Friday, October 12, 2007

Save a Moose, Build a Road...

At a glance that is what you might decide after reading about recent work by Joel Berger (of the Wildlife Conservation Society) on moose in the Yellowstone and Grand Tetons national park. If you have driven through Yellowstone recently you may have felt like you were on some grand wildlife safari. There are tons of animals along the road including moose, elk, bison, deer, and even big horn sheep. Berger's research shows that this isn't because these animals are densely populated throughout the park, but rather that some of them are attracted to the roads as a mechanism for predator avoidance.

For 9 years Berger monitored the location of 25 birthing moose mothers. He reported that, on average, the pregnant mothers moved 122 meters closer to the roads during each consecutive year. He suggests moose are moving closer to the roads to avoid predation on their young calves, especially by brown bears. It is thought that the bears avoid the roads due to past persecution which lead to immigration of back country bears into vacant territories. These individuals who have had no human contact are likely more wary of roads.

As for the Parks, they are worried that the few roads they have allowed could be affecting the ecosystem so profoundly. There is hope however that as bears become more familiar with roads they too will adapt and that the system will return to a more "normal" state. For instance bears in Alaska are used to roads and consequently pregnant moose don't seem to show the same attraction to them.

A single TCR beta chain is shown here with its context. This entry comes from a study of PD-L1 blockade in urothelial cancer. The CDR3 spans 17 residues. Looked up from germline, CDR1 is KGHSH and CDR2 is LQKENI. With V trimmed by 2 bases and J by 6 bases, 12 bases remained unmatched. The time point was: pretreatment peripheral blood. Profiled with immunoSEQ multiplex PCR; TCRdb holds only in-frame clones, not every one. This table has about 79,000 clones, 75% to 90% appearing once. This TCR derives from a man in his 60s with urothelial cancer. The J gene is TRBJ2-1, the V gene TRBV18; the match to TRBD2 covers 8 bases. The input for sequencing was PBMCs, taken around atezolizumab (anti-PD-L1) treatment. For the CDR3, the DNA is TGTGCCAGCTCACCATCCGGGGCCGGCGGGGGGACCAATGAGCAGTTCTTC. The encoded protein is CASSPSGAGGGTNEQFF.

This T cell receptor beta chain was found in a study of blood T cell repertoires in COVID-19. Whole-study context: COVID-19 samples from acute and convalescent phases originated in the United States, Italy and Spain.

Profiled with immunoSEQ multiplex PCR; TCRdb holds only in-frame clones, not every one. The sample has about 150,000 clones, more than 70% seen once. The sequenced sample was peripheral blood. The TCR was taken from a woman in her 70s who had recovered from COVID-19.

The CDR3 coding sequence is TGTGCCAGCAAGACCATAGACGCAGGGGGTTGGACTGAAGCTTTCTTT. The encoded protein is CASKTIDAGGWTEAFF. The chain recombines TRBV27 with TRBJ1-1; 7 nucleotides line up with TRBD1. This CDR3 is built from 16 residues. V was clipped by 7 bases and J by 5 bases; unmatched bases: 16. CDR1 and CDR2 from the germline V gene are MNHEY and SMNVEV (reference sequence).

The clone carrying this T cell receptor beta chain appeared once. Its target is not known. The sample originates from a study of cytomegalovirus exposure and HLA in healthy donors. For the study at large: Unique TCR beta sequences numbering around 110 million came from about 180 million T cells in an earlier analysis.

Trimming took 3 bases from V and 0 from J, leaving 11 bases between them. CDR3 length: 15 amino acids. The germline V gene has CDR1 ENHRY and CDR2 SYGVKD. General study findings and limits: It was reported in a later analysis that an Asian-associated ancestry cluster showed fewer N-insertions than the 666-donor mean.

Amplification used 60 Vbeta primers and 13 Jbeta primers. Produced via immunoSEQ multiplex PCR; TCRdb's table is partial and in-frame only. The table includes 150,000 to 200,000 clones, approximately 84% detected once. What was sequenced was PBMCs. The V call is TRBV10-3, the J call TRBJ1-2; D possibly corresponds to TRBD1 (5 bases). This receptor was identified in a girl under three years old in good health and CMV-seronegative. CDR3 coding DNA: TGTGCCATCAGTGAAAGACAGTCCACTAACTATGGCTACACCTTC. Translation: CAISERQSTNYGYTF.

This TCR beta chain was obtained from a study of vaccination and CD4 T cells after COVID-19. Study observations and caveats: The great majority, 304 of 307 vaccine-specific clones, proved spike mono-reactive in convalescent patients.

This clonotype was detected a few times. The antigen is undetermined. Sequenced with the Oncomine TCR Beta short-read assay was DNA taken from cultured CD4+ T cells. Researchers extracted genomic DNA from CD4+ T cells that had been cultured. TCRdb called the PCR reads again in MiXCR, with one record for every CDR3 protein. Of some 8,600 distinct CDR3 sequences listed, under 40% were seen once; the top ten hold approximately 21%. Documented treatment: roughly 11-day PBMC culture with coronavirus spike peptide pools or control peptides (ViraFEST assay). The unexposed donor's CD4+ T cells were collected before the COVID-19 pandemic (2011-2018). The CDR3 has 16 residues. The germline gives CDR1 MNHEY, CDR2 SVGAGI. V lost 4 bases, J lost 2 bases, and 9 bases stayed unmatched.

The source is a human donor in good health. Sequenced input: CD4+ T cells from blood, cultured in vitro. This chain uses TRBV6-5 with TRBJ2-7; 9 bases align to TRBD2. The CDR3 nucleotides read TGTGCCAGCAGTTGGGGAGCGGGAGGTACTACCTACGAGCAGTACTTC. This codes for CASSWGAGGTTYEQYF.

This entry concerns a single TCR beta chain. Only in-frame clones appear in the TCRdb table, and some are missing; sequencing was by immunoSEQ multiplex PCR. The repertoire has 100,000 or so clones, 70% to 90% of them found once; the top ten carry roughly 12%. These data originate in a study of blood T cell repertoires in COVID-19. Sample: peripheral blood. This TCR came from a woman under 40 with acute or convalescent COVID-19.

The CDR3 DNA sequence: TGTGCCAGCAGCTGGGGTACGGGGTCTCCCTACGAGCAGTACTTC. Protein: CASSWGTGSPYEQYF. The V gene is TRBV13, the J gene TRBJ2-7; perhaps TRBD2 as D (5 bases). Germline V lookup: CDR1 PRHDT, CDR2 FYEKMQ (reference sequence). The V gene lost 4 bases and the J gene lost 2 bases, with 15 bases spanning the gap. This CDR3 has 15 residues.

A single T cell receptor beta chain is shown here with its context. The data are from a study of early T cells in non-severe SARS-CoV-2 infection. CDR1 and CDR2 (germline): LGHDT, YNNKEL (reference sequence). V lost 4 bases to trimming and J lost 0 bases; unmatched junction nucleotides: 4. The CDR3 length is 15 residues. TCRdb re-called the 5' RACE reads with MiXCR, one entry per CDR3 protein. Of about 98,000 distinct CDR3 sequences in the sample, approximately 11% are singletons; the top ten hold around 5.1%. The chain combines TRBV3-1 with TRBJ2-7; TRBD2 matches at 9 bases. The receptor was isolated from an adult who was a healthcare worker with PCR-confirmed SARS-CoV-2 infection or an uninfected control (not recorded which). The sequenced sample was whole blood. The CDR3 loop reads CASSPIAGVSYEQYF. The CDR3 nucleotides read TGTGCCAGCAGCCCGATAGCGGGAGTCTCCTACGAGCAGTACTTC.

Depending on your mindset you might think this adaptive behavior of moose is great because less cute little calves will be killed. Or maybe you are more concerned about the majestic brown bears that rely on successful predation to be able to have cubs of their own. Regardless, it is interesting that the moose have adapted a natural predator avoidance behavior to incorporate a very unnatural system, roads.

Posted by Kyle McCarthy (3)


At 9:21 PM, Blogger PWH said...

I thought this was a very interesting and well written article. I never would have guessed that seeing moose and other animals while out driving would be because they are avoiding predation. Seems like they've developed a pretty effective and unique behavior.

Posted by Elizabeth Adams

At 9:54 PM, Blogger PWH said...

While this does seem like a good way to avoid predation by bears and other animals, I wonder if there are any problems that have come from this migration towards the roads. It would be interesting to find out if there are more incidences with moose in the roads and any problems that may cause.

Posted by Hollis Martin


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